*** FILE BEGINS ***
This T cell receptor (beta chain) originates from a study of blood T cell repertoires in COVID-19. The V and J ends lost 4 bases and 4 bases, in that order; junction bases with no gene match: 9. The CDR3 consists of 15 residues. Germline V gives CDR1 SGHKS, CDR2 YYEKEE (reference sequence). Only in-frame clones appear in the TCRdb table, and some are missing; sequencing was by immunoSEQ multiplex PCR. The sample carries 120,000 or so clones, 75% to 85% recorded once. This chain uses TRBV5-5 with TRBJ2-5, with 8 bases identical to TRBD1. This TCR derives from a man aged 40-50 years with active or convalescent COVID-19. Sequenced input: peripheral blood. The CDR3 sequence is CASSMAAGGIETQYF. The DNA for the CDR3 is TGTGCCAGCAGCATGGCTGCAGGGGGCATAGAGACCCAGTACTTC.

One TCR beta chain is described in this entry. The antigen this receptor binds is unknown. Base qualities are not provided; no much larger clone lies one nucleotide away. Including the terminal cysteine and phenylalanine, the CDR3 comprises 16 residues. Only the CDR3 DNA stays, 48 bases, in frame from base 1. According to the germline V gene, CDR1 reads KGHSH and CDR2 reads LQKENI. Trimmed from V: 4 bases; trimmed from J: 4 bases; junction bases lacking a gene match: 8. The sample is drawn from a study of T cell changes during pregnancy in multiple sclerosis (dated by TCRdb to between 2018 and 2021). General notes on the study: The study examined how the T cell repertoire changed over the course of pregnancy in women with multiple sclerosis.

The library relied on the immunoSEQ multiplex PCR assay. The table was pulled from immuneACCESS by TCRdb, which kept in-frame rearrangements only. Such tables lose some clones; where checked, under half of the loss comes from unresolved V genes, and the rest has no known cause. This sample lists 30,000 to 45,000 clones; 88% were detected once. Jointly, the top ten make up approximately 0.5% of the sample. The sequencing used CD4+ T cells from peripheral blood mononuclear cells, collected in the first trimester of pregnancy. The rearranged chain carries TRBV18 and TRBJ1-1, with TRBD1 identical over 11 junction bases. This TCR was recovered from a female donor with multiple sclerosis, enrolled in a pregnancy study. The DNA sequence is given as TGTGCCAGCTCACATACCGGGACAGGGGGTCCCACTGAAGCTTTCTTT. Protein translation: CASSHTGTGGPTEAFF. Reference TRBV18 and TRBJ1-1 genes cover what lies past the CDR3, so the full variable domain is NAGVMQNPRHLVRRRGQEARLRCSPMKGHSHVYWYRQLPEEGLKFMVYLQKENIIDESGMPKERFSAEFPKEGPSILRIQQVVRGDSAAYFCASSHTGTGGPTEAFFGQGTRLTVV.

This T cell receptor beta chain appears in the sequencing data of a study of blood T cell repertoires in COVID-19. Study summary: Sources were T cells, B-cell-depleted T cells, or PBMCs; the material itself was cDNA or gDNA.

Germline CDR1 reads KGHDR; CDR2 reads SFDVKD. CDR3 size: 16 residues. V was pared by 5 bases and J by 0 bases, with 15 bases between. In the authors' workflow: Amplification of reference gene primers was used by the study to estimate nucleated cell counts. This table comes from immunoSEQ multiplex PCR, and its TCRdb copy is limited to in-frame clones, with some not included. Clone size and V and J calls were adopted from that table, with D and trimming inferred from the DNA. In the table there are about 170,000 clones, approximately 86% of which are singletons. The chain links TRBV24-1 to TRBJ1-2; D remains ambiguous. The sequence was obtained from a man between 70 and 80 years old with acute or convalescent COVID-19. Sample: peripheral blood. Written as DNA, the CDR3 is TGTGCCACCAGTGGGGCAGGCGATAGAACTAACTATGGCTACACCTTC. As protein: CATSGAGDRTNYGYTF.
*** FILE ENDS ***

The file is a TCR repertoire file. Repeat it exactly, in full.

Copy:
This T cell receptor (beta chain) originates from a study of blood T cell repertoires in COVID-19. The V and J ends lost 4 bases and 4 bases, in that order; junction bases with no gene match: 9. The CDR3 consists of 15 residues. Germline V gives CDR1 SGHKS, CDR2 YYEKEE (reference sequence). Only in-frame clones appear in the TCRdb table, and some are missing; sequencing was by immunoSEQ multiplex PCR. The sample carries 120,000 or so clones, 75% to 85% recorded once. This chain uses TRBV5-5 with TRBJ2-5, with 8 bases identical to TRBD1. This TCR derives from a man aged 40-50 years with active or convalescent COVID-19. Sequenced input: peripheral blood. The CDR3 sequence is CASSMAAGGIETQYF. The DNA for the CDR3 is TGTGCCAGCAGCATGGCTGCAGGGGGCATAGAGACCCAGTACTTC.

One TCR beta chain is described in this entry. The antigen this receptor binds is unknown. Base qualities are not provided; no much larger clone lies one nucleotide away. Including the terminal cysteine and phenylalanine, the CDR3 comprises 16 residues. Only the CDR3 DNA stays, 48 bases, in frame from base 1. According to the germline V gene, CDR1 reads KGHSH and CDR2 reads LQKENI. Trimmed from V: 4 bases; trimmed from J: 4 bases; junction bases lacking a gene match: 8. The sample is drawn from a study of T cell changes during pregnancy in multiple sclerosis (dated by TCRdb to between 2018 and 2021). General notes on the study: The study examined how the T cell repertoire changed over the course of pregnancy in women with multiple sclerosis.

The library relied on the immunoSEQ multiplex PCR assay. The table was pulled from immuneACCESS by TCRdb, which kept in-frame rearrangements only. Such tables lose some clones; where checked, under half of the loss comes from unresolved V genes, and the rest has no known cause. This sample lists 30,000 to 45,000 clones; 88% were detected once. Jointly, the top ten make up approximately 0.5% of the sample. The sequencing used CD4+ T cells from peripheral blood mononuclear cells, collected in the first trimester of pregnancy. The rearranged chain carries TRBV18 and TRBJ1-1, with TRBD1 identical over 11 junction bases. This TCR was recovered from a female donor with multiple sclerosis, enrolled in a pregnancy study. The DNA sequence is given as TGTGCCAGCTCACATACCGGGACAGGGGGTCCCACTGAAGCTTTCTTT. Protein translation: CASSHTGTGGPTEAFF. Reference TRBV18 and TRBJ1-1 genes cover what lies past the CDR3, so the full variable domain is NAGVMQNPRHLVRRRGQEARLRCSPMKGHSHVYWYRQLPEEGLKFMVYLQKENIIDESGMPKERFSAEFPKEGPSILRIQQVVRGDSAAYFCASSHTGTGGPTEAFFGQGTRLTVV.

This T cell receptor beta chain appears in the sequencing data of a study of blood T cell repertoires in COVID-19. Study summary: Sources were T cells, B-cell-depleted T cells, or PBMCs; the material itself was cDNA or gDNA.

Germline CDR1 reads KGHDR; CDR2 reads SFDVKD. CDR3 size: 16 residues. V was pared by 5 bases and J by 0 bases, with 15 bases between. In the authors' workflow: Amplification of reference gene primers was used by the study to estimate nucleated cell counts. This table comes from immunoSEQ multiplex PCR, and its TCRdb copy is limited to in-frame clones, with some not included. Clone size and V and J calls were adopted from that table, with D and trimming inferred from the DNA. In the table there are about 170,000 clones, approximately 86% of which are singletons. The chain links TRBV24-1 to TRBJ1-2; D remains ambiguous. The sequence was obtained from a man between 70 and 80 years old with acute or convalescent COVID-19. Sample: peripheral blood. Written as DNA, the CDR3 is TGTGCCACCAGTGGGGCAGGCGATAGAACTAACTATGGCTACACCTTC. As protein: CATSGAGDRTNYGYTF.